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EWG tests find four water filters that effectively remove ‘forever chemicals’ from home taps

EWG tests find four water filters that effectively remove ‘forever chemicals’ from home taps

WASHINGTON – New laboratory tests commissioned by the Environmental Working Group found four water filters that reduce the detected “forever chemicals” known as PFAS in sampled drinking water by nearly 100 percent.

The results come as the U.S. Geological Survey announced alarming findings that almost half of the nation’s tap water has been contaminated by one or more of the 32 individual PFAS for which the agency tested. The pervasiveness of these hazardous substances in our drinking water highlights the urgent need for effective filtration solutions.

“We know drinking water is one of the most common sources of PFAS exposure,” said Sydney Evans, a science analyst at EWG who led the water filter testing project. “It’s almost impossible to avoid PFAS, but these filters can reduce or eliminate levels from the water coming from home taps.

“We tested their performance on a real home tap, with water contaminated by PFAS, because we know people are looking for a system that will reduce the PFAS in their tap water,” she said.

If you know or suspect PFAS are in your tap water, the best way to protect yourself is by using a filtration system at home. EWG researchers tested the performance of 10 popular water filters and measured how well each reduced forever chemicals detected in home tap water.

They also reported on several other important qualities, including the cost of the water filter and its potential useful life, among other considerations.

“It’s crucial that after choosing a filtration system, you keep changing the water filter,” said Tasha Stoiber, Ph.D., a senior scientist at EWG. “If you don’t change it, and it becomes saturated, the levels of PFAS in the filtered water can go above the levels coming from the tap.”

“One added benefit is that while many of these filters work to remove PFAS, they will also filter out other contaminants in water,” added Stoiber.

Very low doses of PFAS have been linked to suppression of the immune system. These chemicals harm development and the reproductive system, such as reduced birth weight and impacts on fertility; increase risk of certain cancers; and affect metabolism, such as changes in cholesterol and weight gain.

PFAS are known as forever chemicals because they do not break down in the environment and build up in our blood and organs. The Centers for Disease Control and Prevention has detected PFAS in the blood of 99 percent of Americans, including newborn babies.

PFAS could contaminate the drinking water for 200 million Americans nationwide. And EWG’s interactive map shows the drinking water and groundwater of more than 2,800 communities are contaminated by these chemicals. But the true scale of contamination is likely much greater.

In March, the Environmental Protection Agency proposed bold new limits for six PFAS in public water systems. The two best-studied and most notorious compounds – PFOA, once used in Teflon, and PFOS, formerly used in Scotchgard – would have a limit of 4 parts per trillion in drinking water. The chemicals PFNA, PFHxS, PFBS and GenX would be subject to a hazard index calculation to determine whether the levels of these PFAS pose a potential health risk.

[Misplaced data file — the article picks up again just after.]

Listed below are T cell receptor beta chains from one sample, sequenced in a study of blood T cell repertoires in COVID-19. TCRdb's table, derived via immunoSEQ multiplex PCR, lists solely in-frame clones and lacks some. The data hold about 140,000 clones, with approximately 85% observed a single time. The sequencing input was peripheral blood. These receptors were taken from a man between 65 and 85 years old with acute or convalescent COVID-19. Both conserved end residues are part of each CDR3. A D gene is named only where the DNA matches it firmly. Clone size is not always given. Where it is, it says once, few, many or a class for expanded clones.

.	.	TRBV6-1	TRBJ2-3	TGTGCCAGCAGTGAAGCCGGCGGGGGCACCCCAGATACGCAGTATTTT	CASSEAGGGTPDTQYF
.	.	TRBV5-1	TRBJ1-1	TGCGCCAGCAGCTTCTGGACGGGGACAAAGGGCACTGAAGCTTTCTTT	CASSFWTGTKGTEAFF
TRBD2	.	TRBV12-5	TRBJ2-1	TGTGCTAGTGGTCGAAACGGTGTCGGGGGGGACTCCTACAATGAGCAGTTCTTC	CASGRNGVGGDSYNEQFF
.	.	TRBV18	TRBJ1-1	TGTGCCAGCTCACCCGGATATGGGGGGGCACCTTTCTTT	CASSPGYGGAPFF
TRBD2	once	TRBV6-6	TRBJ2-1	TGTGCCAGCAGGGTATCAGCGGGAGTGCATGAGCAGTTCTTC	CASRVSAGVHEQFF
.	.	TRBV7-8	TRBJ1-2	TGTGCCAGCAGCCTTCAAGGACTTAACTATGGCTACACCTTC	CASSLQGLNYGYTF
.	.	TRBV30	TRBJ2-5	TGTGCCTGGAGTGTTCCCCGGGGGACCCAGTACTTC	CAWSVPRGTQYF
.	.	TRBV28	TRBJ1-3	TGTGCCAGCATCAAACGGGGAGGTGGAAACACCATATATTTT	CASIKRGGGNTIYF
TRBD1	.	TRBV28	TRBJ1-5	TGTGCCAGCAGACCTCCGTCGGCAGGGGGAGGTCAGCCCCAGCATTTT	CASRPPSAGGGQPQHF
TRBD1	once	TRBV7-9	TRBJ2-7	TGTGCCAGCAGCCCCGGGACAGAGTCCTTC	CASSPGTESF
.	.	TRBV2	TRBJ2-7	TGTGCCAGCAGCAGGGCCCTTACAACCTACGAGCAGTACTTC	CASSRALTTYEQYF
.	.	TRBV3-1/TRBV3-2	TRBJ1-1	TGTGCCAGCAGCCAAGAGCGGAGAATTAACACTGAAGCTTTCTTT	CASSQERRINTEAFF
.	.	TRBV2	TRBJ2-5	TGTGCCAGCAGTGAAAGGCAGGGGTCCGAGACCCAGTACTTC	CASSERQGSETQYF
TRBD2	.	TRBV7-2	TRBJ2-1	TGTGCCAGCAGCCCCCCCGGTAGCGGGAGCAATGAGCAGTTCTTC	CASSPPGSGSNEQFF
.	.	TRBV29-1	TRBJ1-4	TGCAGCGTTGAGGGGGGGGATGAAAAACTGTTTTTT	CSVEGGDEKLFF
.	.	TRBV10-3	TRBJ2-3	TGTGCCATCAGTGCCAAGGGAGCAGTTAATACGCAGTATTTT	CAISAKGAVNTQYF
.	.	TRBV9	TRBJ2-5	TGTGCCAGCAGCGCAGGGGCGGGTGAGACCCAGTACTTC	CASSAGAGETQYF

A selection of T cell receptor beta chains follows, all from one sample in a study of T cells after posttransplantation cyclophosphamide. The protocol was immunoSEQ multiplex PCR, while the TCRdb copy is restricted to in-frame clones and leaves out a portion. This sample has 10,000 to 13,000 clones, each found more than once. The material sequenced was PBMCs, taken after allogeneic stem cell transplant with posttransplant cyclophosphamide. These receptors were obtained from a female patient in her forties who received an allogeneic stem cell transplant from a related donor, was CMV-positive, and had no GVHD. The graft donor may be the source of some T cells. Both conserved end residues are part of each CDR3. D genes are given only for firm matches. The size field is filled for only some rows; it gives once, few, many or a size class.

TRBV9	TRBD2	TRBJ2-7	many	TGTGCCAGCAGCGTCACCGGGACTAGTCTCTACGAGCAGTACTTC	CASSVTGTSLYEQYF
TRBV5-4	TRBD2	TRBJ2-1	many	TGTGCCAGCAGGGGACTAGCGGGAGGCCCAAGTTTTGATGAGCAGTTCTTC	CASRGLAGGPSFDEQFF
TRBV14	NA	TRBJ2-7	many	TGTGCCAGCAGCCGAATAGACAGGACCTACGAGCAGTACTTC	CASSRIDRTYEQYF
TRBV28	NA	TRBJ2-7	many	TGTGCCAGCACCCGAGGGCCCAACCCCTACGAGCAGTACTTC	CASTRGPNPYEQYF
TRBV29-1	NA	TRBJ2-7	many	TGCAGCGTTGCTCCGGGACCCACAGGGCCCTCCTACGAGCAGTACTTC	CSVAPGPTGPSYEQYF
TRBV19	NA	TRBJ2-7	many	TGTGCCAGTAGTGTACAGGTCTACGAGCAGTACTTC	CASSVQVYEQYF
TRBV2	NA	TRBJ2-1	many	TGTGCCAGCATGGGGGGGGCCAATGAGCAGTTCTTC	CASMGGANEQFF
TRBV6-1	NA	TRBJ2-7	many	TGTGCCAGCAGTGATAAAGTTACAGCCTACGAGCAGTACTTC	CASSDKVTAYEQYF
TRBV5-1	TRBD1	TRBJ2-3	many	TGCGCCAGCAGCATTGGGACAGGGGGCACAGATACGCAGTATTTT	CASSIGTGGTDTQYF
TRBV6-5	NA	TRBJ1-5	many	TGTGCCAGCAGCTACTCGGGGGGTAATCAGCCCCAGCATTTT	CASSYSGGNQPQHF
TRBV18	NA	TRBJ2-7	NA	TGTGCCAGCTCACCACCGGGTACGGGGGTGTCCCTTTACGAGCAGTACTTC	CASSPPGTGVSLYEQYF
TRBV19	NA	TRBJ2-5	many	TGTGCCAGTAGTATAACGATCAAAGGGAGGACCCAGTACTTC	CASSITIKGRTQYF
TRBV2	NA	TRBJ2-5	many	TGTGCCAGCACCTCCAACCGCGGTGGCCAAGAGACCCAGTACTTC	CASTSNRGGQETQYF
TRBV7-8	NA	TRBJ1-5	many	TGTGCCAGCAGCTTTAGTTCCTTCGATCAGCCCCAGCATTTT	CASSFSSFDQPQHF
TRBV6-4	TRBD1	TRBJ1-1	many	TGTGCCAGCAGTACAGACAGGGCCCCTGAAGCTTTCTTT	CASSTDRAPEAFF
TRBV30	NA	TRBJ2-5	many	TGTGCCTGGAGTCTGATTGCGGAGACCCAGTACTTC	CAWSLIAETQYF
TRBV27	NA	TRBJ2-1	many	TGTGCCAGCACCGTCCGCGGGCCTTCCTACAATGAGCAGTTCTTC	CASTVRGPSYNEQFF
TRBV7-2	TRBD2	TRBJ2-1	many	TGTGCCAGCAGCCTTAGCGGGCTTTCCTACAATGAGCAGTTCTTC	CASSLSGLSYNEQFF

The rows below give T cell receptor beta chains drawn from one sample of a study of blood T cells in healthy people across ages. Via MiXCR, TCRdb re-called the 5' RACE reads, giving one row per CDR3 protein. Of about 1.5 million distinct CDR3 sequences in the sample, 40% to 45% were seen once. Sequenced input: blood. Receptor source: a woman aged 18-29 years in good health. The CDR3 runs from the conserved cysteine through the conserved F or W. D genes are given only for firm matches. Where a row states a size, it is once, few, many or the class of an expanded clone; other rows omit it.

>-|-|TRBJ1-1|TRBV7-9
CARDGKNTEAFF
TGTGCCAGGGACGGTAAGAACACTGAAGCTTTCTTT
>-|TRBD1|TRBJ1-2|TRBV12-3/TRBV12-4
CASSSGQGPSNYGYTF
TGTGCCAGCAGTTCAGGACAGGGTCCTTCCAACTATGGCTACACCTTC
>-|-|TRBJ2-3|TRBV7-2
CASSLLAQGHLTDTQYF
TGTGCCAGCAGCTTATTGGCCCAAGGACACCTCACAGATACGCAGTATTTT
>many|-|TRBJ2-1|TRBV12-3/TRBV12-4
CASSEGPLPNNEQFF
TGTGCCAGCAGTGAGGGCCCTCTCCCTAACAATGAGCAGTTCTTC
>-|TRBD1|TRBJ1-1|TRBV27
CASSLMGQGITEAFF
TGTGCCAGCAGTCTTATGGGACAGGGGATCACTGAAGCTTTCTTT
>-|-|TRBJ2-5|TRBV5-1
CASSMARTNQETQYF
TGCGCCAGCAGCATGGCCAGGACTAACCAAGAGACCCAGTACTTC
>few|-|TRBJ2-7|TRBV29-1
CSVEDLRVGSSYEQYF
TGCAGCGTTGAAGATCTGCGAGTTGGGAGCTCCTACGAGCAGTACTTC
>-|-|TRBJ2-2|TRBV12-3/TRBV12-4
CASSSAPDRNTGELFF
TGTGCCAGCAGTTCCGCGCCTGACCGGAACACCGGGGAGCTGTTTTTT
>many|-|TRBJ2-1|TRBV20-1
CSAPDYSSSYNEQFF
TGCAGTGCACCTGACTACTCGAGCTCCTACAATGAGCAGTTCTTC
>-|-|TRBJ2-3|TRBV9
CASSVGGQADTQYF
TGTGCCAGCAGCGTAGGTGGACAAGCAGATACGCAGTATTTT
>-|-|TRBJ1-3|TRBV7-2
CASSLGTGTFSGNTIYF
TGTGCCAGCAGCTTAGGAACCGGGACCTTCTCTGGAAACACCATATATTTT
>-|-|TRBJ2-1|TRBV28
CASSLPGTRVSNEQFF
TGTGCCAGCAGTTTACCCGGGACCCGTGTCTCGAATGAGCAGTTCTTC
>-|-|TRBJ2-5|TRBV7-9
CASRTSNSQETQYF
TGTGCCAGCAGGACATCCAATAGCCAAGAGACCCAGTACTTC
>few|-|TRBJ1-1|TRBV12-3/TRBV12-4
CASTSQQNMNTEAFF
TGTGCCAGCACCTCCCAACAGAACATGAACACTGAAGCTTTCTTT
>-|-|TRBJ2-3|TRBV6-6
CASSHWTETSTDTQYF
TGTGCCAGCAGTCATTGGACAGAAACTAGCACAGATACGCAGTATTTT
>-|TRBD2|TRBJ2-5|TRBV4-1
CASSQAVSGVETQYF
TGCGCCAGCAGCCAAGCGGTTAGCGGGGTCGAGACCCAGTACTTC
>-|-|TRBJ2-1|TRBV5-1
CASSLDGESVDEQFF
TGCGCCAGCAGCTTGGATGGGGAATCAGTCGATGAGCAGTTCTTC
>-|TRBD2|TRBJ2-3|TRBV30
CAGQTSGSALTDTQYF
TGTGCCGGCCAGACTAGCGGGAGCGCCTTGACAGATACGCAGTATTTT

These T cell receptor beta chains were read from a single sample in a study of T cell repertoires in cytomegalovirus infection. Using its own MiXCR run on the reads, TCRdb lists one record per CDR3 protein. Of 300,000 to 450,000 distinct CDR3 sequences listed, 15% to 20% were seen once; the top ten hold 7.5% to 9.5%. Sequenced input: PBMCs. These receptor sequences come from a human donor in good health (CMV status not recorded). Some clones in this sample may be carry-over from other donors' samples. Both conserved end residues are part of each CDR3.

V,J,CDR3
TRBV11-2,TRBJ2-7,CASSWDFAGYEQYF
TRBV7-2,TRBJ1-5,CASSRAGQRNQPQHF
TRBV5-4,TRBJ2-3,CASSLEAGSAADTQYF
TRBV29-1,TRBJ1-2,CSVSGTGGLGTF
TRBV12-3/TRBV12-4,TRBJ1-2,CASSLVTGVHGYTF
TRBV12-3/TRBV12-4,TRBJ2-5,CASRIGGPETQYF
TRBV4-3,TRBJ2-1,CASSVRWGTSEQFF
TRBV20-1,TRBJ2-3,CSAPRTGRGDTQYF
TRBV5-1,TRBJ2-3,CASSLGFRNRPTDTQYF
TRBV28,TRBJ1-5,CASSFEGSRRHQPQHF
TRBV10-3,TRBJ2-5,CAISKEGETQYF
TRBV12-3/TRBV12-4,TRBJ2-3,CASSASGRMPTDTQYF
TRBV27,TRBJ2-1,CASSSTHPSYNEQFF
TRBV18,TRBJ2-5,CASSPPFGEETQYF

“In addition to finalizing these limits, the EPA must move quickly to regulate industrial discharges of PFAS into the air and water,” said Melanie Benesh, EWG’s vice president of government affairs. “Polluters must clean up their own mess and stop PFAS contamination at the source.”

Water utilities nationwide are testing drinking water for 29 PFAS compounds as part of the EPA’s Fifth Unregulated Contaminant Monitoring Rule. Those tests are taking place between 2023 and 2025, with some data expected to be released this summer.

“Filtering PFAS out of tap water should not fall on consumers,” added Stoiber. “Every person deserves to drink clean water.

“But until the EPA’s limits for PFAS in water are final, we can confidently recommend these four water filters to reduce PFAS concentrations in tap water,” she said.

Here is more advice:

Search EWG’s tap water database – type in your ZIP code to learn about the concerning chemicals, including PFAS, that are in your tap water.

Or check out the interactive PFAS map to see whether your drinking water contains forever chemicals and where in the U.S. they have been detected.

If you have a private water well and suspect PFAS contamination, consult your state health department about having your well tested.

If you buy a home water filter, remember to routinely replace the filter. The filtration system will only be effective if used as instructed.

The best way to filter PFAS from your water is an in-home reverse osmosis filter under your sink or at your tap, but the cost of this kind of system puts them out of reach for some. Our study shows many countertop pitchers can also effectively reduce PFAS concentrations.

The Environmental Working Group is a nonprofit, non-partisan organization that empowers people to live healthier lives in  a healthier environment. Through research, advocacy and unique education tools, EWG drives consumer choice and civic action.

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